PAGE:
Selling trust in cyber space: social networking service (SNS) providers and social capital amongst netizens in South Korea
Wonho Jang and
Asia Pacific Business Review, 2018, vol. 24, issue 2, 196-211
Apart from excessive bonding amongst co-ethnics, social capital studies have sparsely discussed the negative effects of social capital, including excessive collective actions towards downward social mobility (e.g. imprisonment of social and political elites). As Bourdieu has noted, social capital can conflate problems of upward social mobility through various glass ceilings in the reproduction of elite power groups. However, it is also important to notice that less fortunate groups can debunk the dominant elite social network by participating excessively in social networking service (SNS) platforms, where they exchange distorted information about the elites to organize collective actions towards their downward social mobility. Gleaned from the recent cases of ferry sinking and candlelight vigilance in South Korea, SNS providers can sell trust in cyber space that can be easily transformed into social capital for collective character assassinations, political demonstrations, and economic sabotages at workplace. Based on the big data gathered from Naver, one of the leading SNS providers in South Korea, we find that Naver provides SNS users with a rare opportunity to encounter myriad opinion groups who will over time converge into one or two similar opinion groups that can be easily mobilized towards collective actions. Selling trust in cyber space on the internet and mobile devices is a unique commercial development in South Korea and its neighbouring countries, including Japan and Taiwan.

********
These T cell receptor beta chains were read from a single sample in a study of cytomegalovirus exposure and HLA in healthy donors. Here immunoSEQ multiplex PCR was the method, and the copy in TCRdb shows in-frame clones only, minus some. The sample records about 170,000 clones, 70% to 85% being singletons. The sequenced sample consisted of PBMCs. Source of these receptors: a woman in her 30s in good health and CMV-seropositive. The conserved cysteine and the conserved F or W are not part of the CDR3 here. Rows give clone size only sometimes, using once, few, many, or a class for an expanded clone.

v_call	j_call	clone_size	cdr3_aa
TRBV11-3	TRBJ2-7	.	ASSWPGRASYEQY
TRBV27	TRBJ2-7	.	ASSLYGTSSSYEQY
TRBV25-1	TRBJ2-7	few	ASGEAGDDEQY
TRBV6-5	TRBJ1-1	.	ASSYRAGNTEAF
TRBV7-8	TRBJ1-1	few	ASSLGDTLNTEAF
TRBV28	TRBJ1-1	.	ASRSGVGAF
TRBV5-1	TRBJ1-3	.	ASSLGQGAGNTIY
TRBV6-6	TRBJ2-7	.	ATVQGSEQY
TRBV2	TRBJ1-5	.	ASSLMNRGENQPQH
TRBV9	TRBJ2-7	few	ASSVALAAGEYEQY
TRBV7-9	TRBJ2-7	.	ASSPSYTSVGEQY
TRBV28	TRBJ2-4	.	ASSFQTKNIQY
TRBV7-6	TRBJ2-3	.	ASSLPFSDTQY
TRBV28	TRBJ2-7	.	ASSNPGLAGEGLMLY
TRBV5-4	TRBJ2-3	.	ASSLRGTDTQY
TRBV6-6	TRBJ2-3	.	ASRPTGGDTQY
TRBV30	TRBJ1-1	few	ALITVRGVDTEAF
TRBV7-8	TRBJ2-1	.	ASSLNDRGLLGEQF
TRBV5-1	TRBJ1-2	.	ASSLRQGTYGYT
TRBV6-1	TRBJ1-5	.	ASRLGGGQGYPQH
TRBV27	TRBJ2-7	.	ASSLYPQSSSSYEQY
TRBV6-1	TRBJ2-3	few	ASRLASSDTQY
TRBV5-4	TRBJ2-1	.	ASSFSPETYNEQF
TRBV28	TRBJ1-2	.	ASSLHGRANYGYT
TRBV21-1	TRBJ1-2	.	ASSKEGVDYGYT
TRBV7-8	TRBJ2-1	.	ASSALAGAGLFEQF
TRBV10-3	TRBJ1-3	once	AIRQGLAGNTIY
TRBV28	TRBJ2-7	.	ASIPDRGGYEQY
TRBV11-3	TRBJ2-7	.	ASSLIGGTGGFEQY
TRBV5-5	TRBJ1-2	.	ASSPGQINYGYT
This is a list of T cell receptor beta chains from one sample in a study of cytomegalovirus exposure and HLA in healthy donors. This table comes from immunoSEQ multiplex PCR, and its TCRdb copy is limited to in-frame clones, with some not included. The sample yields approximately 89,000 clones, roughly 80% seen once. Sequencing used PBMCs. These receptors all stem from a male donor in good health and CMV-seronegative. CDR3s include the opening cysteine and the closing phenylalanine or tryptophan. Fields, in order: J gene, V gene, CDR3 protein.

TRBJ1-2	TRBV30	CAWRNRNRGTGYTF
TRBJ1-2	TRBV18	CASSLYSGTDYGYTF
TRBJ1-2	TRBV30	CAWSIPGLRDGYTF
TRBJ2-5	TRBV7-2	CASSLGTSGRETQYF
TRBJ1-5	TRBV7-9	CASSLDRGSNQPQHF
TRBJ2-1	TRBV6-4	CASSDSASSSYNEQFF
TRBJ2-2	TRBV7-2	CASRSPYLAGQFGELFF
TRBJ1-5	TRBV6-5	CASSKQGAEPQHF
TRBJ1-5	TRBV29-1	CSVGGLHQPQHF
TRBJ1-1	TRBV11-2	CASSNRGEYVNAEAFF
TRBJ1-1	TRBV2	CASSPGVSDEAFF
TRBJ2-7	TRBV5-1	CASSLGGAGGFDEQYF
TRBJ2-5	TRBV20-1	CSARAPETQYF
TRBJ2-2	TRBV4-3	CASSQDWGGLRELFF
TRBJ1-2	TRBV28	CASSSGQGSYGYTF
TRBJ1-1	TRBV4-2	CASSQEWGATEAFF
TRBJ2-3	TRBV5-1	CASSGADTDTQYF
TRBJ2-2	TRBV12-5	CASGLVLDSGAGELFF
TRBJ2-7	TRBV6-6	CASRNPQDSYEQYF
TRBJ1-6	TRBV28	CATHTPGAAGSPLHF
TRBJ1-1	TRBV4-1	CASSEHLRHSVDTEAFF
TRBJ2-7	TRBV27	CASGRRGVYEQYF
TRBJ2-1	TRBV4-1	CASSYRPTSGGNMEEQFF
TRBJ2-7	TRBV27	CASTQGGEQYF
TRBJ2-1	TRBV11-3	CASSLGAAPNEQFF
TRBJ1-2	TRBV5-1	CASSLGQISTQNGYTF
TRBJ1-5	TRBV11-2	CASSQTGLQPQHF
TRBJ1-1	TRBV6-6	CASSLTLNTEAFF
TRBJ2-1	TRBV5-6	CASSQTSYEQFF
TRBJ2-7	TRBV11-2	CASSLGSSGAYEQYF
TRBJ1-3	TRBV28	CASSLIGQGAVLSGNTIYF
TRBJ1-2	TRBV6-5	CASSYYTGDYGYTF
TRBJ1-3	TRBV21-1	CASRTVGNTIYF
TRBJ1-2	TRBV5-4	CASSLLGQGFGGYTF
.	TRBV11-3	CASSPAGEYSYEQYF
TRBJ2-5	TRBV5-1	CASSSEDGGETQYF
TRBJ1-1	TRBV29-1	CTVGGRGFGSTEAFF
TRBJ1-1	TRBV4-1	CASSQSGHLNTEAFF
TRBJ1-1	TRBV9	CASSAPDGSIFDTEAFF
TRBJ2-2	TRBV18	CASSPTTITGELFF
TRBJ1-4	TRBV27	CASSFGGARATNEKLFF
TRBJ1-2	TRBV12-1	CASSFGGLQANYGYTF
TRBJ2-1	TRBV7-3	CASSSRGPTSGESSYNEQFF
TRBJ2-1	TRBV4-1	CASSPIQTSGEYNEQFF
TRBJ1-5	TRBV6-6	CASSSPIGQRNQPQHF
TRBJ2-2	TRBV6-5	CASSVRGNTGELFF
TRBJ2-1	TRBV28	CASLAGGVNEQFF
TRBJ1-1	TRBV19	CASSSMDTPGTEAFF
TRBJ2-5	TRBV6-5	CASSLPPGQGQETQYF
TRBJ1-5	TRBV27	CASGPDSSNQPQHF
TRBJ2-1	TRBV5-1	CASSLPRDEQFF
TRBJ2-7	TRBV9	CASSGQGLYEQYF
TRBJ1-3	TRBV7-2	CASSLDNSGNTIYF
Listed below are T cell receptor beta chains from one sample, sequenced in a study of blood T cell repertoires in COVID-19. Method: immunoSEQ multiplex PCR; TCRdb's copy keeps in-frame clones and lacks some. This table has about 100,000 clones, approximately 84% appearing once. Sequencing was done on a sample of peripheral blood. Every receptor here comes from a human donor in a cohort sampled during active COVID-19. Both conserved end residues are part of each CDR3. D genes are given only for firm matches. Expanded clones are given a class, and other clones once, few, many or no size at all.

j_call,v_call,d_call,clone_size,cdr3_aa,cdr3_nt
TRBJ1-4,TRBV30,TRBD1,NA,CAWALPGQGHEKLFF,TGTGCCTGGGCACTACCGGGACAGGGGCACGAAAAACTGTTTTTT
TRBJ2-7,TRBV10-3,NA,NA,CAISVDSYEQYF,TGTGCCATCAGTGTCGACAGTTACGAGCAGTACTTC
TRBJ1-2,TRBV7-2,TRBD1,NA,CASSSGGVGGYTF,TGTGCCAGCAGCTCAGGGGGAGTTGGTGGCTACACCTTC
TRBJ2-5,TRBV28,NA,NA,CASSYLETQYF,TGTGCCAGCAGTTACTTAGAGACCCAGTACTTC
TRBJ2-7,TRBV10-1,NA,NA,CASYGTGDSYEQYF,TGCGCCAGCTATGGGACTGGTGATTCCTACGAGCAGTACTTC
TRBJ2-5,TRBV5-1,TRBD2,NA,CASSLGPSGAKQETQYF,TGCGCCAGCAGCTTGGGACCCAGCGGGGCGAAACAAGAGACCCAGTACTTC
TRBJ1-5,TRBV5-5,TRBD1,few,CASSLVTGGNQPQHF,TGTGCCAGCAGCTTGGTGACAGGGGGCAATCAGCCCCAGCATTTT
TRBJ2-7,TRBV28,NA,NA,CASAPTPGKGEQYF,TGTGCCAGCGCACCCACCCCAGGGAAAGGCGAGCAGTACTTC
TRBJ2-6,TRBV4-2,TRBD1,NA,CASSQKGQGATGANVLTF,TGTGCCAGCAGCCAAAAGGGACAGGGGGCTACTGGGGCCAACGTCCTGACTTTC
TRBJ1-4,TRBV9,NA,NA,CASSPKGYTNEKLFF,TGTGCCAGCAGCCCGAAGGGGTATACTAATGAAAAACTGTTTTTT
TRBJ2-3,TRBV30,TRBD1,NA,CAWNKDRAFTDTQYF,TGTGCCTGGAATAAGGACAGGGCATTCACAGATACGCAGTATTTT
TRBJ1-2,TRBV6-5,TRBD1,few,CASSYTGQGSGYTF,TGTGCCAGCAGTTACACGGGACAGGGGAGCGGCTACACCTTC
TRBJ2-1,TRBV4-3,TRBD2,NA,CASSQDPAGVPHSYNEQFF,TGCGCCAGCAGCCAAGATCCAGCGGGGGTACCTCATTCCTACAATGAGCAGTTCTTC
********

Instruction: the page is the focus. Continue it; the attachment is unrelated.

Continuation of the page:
References: View references in EconPapers View complete reference list from CitEc
Citations Track citations by RSS feed
Downloads: (external link)
Access to full text is restricted to subscribers.
This item may be available elsewhere in EconPapers: Search for items with the same title.
Export reference: BibTeX
RIS (EndNote, ProCite, RefMan)
Persistent link: https://EconPapers.repec.org/RePEc:taf:apbizr:v:24:y:2018:i:2:p:196-211
Ordering information: This journal article can be ordered from
Access Statistics for this article
Asia Pacific Business Review is currently edited by Professor Chris Rowley and Malcolm Warner
More articles in Asia Pacific Business Review from Taylor & Francis Journals
Bibliographic data for series maintained by Chris Longhurst ().